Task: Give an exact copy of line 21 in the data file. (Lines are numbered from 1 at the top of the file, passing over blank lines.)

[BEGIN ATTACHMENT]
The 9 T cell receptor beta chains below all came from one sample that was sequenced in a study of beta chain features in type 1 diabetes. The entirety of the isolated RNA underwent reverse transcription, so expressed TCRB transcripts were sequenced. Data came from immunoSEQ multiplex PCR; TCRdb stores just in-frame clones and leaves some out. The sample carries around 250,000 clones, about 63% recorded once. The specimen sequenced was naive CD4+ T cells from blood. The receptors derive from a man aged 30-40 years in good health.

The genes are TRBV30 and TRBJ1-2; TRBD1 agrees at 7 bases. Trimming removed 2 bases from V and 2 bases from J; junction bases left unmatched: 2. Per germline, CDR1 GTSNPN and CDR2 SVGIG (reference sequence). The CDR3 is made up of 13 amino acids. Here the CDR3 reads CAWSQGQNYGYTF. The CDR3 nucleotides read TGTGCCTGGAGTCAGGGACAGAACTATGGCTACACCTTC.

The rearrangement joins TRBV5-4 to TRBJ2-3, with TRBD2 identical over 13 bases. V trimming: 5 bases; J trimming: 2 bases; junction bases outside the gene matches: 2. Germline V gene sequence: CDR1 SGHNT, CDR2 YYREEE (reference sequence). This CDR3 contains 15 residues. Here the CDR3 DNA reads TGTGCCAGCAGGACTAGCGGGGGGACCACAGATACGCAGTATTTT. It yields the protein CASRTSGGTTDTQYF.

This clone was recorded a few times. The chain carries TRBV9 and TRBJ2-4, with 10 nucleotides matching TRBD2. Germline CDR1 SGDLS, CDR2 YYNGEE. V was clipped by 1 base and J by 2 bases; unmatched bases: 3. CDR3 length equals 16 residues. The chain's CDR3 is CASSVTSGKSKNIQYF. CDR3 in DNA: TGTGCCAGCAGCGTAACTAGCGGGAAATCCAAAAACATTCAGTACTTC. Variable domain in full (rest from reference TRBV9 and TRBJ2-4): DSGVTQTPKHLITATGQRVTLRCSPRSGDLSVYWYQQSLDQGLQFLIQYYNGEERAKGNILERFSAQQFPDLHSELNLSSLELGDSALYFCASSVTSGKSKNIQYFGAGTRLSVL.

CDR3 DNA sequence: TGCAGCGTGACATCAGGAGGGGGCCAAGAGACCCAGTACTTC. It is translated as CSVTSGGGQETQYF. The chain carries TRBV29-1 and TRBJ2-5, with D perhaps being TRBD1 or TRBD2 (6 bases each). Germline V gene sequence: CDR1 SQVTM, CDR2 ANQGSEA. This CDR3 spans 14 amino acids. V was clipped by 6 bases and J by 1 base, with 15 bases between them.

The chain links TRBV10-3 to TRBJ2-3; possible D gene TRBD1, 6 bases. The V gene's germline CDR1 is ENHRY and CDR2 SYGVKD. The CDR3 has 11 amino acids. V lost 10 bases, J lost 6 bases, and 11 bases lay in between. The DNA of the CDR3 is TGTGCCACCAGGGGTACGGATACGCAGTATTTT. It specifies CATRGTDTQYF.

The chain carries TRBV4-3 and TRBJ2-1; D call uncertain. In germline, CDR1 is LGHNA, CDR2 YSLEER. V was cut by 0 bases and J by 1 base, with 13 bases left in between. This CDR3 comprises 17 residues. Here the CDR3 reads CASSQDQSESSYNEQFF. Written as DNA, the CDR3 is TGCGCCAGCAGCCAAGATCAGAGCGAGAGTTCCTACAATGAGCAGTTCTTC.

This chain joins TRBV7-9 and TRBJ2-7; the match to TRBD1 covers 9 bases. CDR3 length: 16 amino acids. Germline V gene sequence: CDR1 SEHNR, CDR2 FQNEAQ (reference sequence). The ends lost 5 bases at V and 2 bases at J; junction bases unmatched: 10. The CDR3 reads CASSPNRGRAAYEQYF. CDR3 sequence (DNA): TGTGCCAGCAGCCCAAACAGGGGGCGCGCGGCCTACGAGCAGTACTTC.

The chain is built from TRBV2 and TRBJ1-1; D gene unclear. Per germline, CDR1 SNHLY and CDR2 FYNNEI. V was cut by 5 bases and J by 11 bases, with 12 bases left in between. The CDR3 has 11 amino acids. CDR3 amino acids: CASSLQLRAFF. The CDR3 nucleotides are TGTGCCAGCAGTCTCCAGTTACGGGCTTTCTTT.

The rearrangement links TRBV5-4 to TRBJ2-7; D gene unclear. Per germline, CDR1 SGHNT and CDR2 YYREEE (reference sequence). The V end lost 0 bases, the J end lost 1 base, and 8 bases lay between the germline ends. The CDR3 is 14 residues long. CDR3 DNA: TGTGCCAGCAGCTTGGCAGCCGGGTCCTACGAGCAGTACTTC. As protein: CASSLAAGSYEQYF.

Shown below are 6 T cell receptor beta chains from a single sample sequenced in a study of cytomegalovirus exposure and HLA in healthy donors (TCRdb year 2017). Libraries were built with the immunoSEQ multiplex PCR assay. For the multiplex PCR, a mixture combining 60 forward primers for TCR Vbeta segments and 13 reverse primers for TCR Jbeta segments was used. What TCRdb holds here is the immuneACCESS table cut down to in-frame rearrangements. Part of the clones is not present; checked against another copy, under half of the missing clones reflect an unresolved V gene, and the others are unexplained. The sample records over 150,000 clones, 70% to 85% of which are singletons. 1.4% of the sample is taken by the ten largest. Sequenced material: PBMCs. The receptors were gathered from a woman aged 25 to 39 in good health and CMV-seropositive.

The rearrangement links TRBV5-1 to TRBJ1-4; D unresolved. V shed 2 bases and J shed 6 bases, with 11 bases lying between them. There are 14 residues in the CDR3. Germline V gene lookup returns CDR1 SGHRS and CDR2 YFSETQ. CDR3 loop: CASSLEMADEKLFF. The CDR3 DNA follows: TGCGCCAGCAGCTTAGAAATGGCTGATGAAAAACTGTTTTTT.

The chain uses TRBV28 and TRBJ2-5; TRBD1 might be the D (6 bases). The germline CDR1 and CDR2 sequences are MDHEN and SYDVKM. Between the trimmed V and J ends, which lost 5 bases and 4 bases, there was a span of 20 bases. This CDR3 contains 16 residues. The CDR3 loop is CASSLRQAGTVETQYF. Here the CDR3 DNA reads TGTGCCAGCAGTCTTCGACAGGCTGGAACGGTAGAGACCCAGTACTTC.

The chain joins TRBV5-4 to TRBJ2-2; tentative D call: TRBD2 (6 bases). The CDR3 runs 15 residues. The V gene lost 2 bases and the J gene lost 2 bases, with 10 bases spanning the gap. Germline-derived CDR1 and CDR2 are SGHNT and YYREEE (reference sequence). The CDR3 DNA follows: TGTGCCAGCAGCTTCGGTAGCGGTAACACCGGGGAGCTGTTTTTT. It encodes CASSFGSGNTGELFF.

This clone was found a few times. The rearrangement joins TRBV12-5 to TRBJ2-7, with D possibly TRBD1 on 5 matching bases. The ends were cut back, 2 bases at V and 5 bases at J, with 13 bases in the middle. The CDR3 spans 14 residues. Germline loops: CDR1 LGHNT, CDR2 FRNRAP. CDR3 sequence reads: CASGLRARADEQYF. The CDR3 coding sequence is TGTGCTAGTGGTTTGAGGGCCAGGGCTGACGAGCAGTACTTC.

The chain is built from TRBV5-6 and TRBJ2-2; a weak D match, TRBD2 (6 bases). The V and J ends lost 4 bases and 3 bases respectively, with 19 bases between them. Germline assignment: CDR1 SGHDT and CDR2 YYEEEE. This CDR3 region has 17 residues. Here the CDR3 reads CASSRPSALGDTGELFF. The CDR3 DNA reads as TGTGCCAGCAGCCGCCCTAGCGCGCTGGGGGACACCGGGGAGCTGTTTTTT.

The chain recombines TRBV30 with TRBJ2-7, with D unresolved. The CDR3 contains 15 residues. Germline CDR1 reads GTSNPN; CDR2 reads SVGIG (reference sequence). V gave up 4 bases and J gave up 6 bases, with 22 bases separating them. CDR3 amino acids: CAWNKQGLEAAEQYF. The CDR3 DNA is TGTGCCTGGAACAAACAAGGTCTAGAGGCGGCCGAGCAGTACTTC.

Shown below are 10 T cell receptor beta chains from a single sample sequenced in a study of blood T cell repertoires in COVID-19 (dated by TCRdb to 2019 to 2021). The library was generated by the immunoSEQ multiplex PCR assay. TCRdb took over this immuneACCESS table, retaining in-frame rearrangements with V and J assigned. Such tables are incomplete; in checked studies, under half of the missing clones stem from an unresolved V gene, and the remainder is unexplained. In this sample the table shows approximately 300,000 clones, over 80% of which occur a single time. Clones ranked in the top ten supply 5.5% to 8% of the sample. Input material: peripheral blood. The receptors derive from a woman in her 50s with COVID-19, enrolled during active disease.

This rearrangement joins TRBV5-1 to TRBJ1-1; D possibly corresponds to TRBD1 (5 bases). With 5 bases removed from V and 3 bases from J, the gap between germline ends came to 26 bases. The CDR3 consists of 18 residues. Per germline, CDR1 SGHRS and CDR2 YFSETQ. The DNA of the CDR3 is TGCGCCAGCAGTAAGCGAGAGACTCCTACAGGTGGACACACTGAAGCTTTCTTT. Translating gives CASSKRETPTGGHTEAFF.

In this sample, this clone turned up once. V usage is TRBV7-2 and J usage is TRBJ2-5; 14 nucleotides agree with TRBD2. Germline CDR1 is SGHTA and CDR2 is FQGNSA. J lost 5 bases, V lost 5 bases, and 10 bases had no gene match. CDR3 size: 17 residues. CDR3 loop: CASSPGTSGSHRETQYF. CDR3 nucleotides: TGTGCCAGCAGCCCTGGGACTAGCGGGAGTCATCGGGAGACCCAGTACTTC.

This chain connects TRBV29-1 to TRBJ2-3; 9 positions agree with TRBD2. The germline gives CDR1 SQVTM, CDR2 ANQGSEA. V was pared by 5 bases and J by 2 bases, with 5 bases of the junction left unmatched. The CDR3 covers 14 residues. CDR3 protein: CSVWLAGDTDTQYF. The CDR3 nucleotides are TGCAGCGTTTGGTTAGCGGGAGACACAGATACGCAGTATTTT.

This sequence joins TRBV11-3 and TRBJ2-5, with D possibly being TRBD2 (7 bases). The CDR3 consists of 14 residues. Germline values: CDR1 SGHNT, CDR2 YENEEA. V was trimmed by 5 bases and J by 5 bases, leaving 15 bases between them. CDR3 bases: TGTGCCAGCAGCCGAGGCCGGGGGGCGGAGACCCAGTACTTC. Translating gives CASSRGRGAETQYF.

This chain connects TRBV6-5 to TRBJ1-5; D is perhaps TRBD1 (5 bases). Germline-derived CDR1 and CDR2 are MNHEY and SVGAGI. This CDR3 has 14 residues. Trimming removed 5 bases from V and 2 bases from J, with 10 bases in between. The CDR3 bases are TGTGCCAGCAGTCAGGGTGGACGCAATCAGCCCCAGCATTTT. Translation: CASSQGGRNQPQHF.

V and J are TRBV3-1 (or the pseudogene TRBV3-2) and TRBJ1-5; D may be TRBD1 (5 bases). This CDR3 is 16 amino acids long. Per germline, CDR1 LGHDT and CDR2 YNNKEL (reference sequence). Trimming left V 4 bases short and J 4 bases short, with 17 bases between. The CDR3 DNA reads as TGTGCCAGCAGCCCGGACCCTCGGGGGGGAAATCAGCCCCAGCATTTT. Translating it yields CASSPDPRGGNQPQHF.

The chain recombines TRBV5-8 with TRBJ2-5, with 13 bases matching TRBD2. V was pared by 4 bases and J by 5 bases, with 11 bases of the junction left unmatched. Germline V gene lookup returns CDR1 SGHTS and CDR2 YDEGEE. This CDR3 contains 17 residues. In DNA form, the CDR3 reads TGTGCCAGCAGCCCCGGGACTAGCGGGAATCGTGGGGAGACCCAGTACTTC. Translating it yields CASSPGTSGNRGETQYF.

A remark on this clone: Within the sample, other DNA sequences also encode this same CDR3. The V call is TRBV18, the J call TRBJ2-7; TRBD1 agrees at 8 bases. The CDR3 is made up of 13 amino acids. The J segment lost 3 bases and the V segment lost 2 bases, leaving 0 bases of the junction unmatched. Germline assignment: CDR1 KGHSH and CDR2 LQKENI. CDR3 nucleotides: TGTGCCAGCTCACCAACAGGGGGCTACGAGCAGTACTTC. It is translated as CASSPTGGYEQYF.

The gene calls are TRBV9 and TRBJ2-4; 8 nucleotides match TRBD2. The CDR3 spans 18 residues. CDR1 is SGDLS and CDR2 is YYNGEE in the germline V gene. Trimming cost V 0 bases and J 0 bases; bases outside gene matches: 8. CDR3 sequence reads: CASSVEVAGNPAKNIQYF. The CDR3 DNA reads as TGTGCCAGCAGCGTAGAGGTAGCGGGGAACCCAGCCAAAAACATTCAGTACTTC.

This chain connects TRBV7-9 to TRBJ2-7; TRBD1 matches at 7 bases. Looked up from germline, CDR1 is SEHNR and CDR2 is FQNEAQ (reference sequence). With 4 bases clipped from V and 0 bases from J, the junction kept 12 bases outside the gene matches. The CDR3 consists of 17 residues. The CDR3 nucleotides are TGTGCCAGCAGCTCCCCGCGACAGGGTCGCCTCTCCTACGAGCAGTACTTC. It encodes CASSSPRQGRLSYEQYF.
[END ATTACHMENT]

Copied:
This chain connects TRBV29-1 to TRBJ2-3; 9 positions agree with TRBD2. The germline gives CDR1 SQVTM, CDR2 ANQGSEA. V was pared by 5 bases and J by 2 bases, with 5 bases of the junction left unmatched. The CDR3 covers 14 residues. CDR3 protein: CSVWLAGDTDTQYF. The CDR3 nucleotides are TGCAGCGTTTGGTTAGCGGGAGACACAGATACGCAGTATTTT.